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Walled Cities in Late Imperial China

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  • Yannis Ioannides
  • Junfu Zhang

Abstract

For thousands of years, the Chinese and many other nations around the workd built defensive walls around their cities. This phenomenon is not well understood from an economic perspective. To rationalize the existence of city walls, we propose a simple model that relates the deimesions of city walls to a set of economic variables. Guided by this model, we conduct an empirical alyalysis using hand-collected and previously unused data on city walls in the Ming (1368-1644) and Qing (1644-1911) Dynasties. Consistent with the model, we find that the circumference of a city wall is positively correlated with population size in the jurisdiction and that frontier cities subject to a higher probability of attack tended to have stronger city walls. Since a city wall imposes a physical boundary around a city, the land area inside the city wall provides a natural proxy of city size. We examine the physical size distribution of walled cities in late imperial Chian. We find that city sizes above a certain cutoff follow Zipf's law, although the Zipf coefficient is sensitive to the choice of the cutoff point. This result complements findigs in the existing literature that focuses almost exclusively on the population size distribution of cities.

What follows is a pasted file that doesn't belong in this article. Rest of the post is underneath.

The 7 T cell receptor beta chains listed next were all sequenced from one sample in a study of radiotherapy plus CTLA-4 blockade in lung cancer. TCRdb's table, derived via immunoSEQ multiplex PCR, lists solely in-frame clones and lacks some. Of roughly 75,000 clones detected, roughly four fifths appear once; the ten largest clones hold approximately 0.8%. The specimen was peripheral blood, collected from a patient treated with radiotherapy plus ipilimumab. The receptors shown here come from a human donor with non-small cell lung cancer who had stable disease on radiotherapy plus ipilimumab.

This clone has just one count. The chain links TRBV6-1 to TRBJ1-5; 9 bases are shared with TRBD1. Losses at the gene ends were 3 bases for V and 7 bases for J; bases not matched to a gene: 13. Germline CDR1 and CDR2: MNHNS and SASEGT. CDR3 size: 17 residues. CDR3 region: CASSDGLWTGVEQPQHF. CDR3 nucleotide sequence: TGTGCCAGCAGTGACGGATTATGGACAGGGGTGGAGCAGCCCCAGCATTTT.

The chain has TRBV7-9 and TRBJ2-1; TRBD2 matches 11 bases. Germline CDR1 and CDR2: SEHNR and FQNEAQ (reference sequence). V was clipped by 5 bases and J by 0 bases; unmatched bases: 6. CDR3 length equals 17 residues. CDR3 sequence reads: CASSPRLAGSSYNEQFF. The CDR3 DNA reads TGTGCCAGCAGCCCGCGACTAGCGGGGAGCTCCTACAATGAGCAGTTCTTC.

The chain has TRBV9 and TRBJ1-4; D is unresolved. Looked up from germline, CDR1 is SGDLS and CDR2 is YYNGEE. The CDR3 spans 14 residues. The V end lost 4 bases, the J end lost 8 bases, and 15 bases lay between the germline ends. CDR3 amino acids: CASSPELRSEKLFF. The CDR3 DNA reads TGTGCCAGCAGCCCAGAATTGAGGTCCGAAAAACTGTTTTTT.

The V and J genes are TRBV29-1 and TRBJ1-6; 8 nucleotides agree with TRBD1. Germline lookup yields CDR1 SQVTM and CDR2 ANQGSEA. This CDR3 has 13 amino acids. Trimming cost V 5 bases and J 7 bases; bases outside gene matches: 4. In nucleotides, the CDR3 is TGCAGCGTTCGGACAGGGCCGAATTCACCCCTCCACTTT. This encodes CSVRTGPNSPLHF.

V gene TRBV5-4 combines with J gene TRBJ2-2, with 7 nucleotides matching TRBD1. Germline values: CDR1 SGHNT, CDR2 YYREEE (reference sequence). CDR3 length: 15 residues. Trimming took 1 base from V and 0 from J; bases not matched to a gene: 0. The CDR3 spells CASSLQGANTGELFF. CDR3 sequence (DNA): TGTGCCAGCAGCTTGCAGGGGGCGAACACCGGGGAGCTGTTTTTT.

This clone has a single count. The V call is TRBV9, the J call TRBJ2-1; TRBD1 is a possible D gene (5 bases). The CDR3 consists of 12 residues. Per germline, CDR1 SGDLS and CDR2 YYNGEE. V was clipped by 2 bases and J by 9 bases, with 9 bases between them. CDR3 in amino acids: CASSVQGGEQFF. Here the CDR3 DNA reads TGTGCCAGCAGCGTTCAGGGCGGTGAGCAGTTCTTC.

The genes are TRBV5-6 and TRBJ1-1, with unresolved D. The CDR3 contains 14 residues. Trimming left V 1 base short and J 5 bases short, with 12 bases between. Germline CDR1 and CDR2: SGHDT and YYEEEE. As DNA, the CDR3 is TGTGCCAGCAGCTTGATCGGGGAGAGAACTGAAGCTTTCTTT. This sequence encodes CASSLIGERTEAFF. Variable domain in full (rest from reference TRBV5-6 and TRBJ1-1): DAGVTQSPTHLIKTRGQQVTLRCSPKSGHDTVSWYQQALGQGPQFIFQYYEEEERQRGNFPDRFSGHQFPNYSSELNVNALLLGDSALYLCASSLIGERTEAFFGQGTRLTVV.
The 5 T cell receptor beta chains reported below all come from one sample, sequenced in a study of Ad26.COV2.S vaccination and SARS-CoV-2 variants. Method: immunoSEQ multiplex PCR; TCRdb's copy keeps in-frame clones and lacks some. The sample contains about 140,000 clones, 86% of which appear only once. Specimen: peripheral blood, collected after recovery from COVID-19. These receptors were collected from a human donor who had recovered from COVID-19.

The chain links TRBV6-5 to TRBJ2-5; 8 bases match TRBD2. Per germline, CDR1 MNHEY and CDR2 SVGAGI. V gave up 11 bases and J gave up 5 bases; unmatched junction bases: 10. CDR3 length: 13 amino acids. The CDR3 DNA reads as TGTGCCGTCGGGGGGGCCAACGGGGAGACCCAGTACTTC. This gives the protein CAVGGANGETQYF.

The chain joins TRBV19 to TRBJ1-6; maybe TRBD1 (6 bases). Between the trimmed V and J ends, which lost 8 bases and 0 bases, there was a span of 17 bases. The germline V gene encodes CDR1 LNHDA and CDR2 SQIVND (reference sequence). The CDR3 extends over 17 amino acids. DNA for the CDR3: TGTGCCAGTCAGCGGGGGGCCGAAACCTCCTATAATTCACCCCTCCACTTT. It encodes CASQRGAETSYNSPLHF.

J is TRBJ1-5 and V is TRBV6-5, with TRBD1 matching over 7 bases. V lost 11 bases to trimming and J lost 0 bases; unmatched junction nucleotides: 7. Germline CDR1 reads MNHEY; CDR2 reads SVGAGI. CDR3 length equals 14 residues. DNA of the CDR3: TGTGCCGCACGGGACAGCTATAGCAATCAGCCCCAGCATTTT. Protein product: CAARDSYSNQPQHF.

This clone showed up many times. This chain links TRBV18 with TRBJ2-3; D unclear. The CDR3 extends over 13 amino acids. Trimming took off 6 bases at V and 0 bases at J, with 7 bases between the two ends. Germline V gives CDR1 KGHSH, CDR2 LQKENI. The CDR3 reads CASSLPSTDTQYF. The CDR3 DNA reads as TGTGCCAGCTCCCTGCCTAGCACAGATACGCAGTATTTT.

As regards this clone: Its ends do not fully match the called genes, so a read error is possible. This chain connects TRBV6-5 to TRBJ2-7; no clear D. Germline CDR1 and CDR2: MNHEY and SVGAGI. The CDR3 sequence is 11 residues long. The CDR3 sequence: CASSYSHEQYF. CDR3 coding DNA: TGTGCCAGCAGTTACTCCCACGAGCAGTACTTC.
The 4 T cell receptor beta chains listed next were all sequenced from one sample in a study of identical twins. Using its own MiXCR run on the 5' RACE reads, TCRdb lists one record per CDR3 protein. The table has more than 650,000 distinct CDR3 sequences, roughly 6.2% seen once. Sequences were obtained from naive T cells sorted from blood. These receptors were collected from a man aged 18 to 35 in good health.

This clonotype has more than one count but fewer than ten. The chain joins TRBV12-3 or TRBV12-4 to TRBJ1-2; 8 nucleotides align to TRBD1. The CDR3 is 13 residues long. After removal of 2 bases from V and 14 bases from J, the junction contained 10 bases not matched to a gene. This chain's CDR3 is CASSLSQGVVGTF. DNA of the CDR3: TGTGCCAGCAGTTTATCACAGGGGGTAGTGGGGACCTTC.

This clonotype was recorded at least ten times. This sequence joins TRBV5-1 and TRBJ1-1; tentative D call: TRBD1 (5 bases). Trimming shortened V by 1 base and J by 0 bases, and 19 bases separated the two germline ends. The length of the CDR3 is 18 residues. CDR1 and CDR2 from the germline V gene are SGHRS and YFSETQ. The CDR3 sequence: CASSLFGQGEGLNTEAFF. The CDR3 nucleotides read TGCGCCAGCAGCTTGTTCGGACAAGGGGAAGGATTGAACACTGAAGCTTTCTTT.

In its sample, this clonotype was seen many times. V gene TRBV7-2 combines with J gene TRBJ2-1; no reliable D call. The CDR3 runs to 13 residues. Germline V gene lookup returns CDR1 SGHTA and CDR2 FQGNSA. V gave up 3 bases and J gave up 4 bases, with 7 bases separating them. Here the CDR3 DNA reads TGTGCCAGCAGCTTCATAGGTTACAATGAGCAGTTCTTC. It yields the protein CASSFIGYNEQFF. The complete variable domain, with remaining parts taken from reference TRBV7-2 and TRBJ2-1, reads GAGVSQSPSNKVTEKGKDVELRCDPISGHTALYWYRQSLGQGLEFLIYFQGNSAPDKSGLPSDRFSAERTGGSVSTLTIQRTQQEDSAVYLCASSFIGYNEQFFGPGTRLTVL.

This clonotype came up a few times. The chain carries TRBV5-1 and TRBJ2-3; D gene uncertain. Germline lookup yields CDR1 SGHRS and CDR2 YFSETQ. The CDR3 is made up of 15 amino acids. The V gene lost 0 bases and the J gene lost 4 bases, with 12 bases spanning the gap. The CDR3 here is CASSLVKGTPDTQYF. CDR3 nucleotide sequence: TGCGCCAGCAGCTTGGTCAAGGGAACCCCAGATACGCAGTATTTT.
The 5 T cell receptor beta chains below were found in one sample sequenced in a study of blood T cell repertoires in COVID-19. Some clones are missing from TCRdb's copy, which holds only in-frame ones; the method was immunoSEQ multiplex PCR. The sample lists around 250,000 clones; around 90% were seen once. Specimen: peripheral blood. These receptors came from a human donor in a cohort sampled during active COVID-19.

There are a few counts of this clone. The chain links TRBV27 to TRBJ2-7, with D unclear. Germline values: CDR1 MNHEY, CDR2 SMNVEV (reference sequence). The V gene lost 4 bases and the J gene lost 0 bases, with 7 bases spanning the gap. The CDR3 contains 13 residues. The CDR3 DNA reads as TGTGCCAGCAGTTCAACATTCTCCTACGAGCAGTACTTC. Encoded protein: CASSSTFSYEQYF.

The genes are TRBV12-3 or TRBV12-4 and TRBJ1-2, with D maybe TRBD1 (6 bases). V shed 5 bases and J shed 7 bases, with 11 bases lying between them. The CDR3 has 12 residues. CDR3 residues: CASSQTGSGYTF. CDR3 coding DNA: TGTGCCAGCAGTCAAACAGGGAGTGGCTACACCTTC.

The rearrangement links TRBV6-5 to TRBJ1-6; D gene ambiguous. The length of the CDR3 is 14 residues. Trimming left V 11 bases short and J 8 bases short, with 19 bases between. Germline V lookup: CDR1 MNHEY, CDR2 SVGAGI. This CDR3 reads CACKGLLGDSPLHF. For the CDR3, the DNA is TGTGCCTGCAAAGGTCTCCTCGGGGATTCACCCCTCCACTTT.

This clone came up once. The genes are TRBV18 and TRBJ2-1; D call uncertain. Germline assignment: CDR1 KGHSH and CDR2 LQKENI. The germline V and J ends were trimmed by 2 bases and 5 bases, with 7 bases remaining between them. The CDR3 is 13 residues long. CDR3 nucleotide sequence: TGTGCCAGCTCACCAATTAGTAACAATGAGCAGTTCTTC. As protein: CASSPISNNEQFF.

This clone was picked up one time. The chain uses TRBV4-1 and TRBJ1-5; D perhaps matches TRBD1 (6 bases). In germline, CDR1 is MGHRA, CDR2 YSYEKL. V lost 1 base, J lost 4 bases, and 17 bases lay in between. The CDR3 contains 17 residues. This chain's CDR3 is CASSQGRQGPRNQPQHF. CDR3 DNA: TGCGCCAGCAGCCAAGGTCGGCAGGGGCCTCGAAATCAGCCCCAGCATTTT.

Suggested Citation

  • Yannis Ioannides & Junfu Zhang, 2014. "Walled Cities in Late Imperial China," Discussion Papers Series, Department of Economics, Tufts University 0785, Department of Economics, Tufts University.
  • Handle: RePEc:tuf:tuftec:0785
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    Cited by:

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    3. Xing, Chunbing & Zhang, Junfu, 2017. "The preference for larger cities in China: Evidence from rural-urban migrants," China Economic Review, Elsevier, vol. 43(C), pages 72-90.
    4. Haosu Zhao & Bart Julien Dewancker & Feng Hua & Junping He & Weijun Gao, 2020. "Restrictions of Historical Tissues on Urban Growth, Self-Sustaining Agglomeration in Walled Cities of Chinese Origin," Sustainability, MDPI, Open Access Journal, vol. 12(14), pages 1-29, July.
    5. Pengfei Wu & Dexin Liu & Jianhua Ma & Changhong Miao & Lingling Chen & Lei Gu & Jiahuan Tong, 2019. "A Geoarchaeological Reading of the City-Overlap-City Phenomenon in the Lower Yellow River Floodplain: A Case Study of Kaifeng City, China," Sustainability, MDPI, Open Access Journal, vol. 11(4), pages 1-18, February.
    6. Jedwab, Remi & Loungani, Prakash & Yezer, Anthony, 2021. "Comparing cities in developed and developing countries: Population, land area, building height and crowding," Regional Science and Urban Economics, Elsevier, vol. 86(C).

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    More about this item

    Keywords

    City walls; Pareto distribution; Zipf's law; power law; China;
    All these keywords.

    JEL classification:

    • R12 - Urban, Rural, Regional, Real Estate, and Transportation Economics - - General Regional Economics - - - Size and Spatial Distributions of Regional Economic Activity; Interregional Trade (economic geography)

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